[ISN] Q&A: Rep. Davis on latest federal IT security report card
isn at c4i.org
Fri Feb 25 04:48:23 EST 2005
By Jaikumar Vijayan
FEBRUARY 24, 2005
House Government Reform Committee Chairman Tom Davis (R-Va.) last week
released the 2004 federal government computer security scorecard,
which gave federal agencies an overall D+ average (see story) .
Several agencies, including the Department of Homeland Security and
the Department of Energy, scored F's for the second year running.
Others, such as the Department of Transportation, showed big
In this interview with Computerworld, Davis talked about the
government's performance on the score card and warned that more
mandates could be on the way if federal agencies don't fix their
security issues soon.
What are your conclusions about the overall performance of government
I think it is improving, but it's not improving fast enough at this
point. The overall agency scores rose by 2.5 points, but they still
scored a D+. We just need to continue to give this focus, and
hopefully we won't have some kind of cyberattack or cyber-Pearl
Harbor. We have to be inspired by that to try and stay ahead of the
Why are some agencies faring so well while others appear to be
Leadership. It's about leadership. It basically goes to the CIO and
the agency heads and their ability to coordinate on this. They have
to get this focused. They need to get a plan, [and] they need to
execute on it. Some agencies have put the resources into it, and
others haven't. We have independently verified these scores. Some have
still a long way to go.
What's the incentive to improve when there are no funding or other
repercussions for bad grades?
I don't know if you want to punish people by withholding funding. That
makes it even tougher for them to meet their goals. But I think there
may be an embarrassment factor. If you want to have career advancement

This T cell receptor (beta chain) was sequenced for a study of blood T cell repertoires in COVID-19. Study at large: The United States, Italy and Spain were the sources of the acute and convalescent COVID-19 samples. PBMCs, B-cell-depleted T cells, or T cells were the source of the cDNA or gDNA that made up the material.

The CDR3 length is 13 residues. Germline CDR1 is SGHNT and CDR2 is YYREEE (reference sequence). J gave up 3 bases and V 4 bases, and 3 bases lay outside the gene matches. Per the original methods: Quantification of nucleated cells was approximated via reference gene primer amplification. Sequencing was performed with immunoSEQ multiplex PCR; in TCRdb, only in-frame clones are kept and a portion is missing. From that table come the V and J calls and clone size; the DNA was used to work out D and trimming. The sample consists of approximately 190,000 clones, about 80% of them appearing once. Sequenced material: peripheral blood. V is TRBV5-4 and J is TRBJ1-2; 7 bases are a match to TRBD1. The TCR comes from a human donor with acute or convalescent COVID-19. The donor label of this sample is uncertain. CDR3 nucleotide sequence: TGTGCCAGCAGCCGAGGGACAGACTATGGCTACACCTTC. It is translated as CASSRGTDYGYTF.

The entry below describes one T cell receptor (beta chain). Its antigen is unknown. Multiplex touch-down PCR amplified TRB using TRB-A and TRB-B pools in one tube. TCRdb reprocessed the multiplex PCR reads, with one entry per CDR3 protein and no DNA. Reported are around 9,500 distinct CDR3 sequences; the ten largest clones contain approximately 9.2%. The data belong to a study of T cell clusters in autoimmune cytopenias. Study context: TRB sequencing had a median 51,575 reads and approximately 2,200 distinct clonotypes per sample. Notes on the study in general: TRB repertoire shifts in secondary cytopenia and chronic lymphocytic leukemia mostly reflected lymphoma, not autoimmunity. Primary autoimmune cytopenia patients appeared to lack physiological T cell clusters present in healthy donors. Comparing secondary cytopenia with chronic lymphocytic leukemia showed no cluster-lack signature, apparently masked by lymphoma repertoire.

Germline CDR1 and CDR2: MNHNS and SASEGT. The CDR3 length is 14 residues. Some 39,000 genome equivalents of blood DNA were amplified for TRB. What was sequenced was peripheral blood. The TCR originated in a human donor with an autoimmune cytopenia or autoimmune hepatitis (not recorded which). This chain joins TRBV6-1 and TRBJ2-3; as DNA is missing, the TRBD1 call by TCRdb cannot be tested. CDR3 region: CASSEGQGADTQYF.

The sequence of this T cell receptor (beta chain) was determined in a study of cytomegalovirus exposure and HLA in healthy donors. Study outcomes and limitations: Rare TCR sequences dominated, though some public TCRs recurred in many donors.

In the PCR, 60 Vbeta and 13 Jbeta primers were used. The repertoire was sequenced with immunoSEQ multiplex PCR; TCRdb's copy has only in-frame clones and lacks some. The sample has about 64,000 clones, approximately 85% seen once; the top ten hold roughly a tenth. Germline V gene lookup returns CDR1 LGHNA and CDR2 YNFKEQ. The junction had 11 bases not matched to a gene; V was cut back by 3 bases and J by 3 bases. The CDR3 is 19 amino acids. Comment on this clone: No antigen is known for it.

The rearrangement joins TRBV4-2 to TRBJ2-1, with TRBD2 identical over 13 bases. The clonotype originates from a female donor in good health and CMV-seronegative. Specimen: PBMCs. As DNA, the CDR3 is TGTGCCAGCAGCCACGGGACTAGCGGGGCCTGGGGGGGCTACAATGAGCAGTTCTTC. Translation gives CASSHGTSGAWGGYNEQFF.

and you come off an agency that has got a bad FISMA [Federal
Information Security Management Act] grade, it probably isn't going to
help you move to the next level. I think this is part of the
evaluation process. Eventually, I think there will be a funding
attachment. These score cards are fairly new, and we are trying to get
an appropriations buy-in.
Many of the recommended security controls for federal agencies will
become mandated requirements by the end of this year. What impact will
that have on the score cards next year.
Mandates are better than suggestions, unfortunately. You hate to get
to the point where you have to mandate things that need to get done.
But I think that is the way Congress will react, with more mandates on
agencies that will put more burden on them. We would rather have
[agencies] solve the issues themselves. But if they can't do that, I
think they'll get a lot more mandates.
You identified several areas where federal agencies overall need to
improve, including annual reviews of contractor systems, testing of
contingency plans and incident reporting. What is the problem?
[Federal agencies] don't have the finances for it. The basic problem
is that we are asking them to do this in some cases without giving
them a lot of new money. As a result of that, they just check it off
like they do all their other priorities. They are kind of waiting for
additional money to come through. We ask the agencies to do a lot of
things. This is just one.
You had identified a need for each agency's inspector general to
standardize the evaluation process to ensure the accuracy of their
reports and make sure that fair comparisons can be made between the
agencies. What's being done?
We haven't made any changes yet. That will be based on the responses
we get from the different agencies.
How will the CISO Exchange that you announced recently help improve
Hopefully, we will get people to come from agencies that have done it
going into agencies that haven't done it and show them how to do it.
You get some pollination that way.
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